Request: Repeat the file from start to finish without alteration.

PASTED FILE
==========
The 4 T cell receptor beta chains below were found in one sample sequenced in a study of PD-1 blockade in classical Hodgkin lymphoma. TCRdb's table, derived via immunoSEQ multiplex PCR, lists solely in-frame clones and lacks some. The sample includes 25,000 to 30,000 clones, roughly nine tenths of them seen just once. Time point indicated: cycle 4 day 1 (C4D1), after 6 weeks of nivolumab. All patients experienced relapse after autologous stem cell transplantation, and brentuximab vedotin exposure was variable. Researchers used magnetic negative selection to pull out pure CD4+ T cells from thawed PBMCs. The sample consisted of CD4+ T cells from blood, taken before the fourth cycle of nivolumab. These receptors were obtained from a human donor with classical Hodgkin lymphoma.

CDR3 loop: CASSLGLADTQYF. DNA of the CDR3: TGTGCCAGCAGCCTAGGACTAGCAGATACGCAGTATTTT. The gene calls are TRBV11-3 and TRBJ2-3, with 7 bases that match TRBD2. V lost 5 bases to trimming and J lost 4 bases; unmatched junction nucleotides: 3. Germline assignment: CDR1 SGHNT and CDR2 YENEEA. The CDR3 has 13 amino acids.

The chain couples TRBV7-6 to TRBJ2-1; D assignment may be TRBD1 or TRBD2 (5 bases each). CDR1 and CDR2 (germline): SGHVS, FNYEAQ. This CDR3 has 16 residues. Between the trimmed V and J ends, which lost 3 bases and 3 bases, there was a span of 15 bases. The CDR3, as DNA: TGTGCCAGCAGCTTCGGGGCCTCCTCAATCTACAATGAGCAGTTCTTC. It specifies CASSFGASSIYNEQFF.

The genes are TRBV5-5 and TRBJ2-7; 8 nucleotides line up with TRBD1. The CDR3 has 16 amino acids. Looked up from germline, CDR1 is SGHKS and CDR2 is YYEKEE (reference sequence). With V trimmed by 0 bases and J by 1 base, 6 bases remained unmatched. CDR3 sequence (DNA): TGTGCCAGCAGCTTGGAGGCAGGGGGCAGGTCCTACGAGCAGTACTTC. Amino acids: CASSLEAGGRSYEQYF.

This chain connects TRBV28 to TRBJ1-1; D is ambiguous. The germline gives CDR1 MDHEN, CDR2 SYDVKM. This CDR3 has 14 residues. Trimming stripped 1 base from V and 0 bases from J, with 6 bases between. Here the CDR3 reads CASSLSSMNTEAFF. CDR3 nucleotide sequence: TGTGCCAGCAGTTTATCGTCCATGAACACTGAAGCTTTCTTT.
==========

The 4 T cell receptor beta chains below were found in one sample sequenced in a study of PD-1 blockade in classical Hodgkin lymphoma. TCRdb's table, derived via immunoSEQ multiplex PCR, lists solely in-frame clones and lacks some. The sample includes 25,000 to 30,000 clones, roughly nine tenths of them seen just once. Time point indicated: cycle 4 day 1 (C4D1), after 6 weeks of nivolumab. All patients experienced relapse after autologous stem cell transplantation, and brentuximab vedotin exposure was variable. Researchers used magnetic negative selection to pull out pure CD4+ T cells from thawed PBMCs. The sample consisted of CD4+ T cells from blood, taken before the fourth cycle of nivolumab. These receptors were obtained from a human donor with classical Hodgkin lymphoma.

CDR3 loop: CASSLGLADTQYF. DNA of the CDR3: TGTGCCAGCAGCCTAGGACTAGCAGATACGCAGTATTTT. The gene calls are TRBV11-3 and TRBJ2-3, with 7 bases that match TRBD2. V lost 5 bases to trimming and J lost 4 bases; unmatched junction nucleotides: 3. Germline assignment: CDR1 SGHNT and CDR2 YENEEA. The CDR3 has 13 amino acids.

The chain couples TRBV7-6 to TRBJ2-1; D assignment may be TRBD1 or TRBD2 (5 bases each). CDR1 and CDR2 (germline): SGHVS, FNYEAQ. This CDR3 has 16 residues. Between the trimmed V and J ends, which lost 3 bases and 3 bases, there was a span of 15 bases. The CDR3, as DNA: TGTGCCAGCAGCTTCGGGGCCTCCTCAATCTACAATGAGCAGTTCTTC. It specifies CASSFGASSIYNEQFF.

The genes are TRBV5-5 and TRBJ2-7; 8 nucleotides line up with TRBD1. The CDR3 has 16 amino acids. Looked up from germline, CDR1 is SGHKS and CDR2 is YYEKEE (reference sequence). With V trimmed by 0 bases and J by 1 base, 6 bases remained unmatched. CDR3 sequence (DNA): TGTGCCAGCAGCTTGGAGGCAGGGGGCAGGTCCTACGAGCAGTACTTC. Amino acids: CASSLEAGGRSYEQYF.

This chain connects TRBV28 to TRBJ1-1; D is ambiguous. The germline gives CDR1 MDHEN, CDR2 SYDVKM. This CDR3 has 14 residues. Trimming stripped 1 base from V and 0 bases from J, with 6 bases between. Here the CDR3 reads CASSLSSMNTEAFF. CDR3 nucleotide sequence: TGTGCCAGCAGTTTATCGTCCATGAACACTGAAGCTTTCTTT.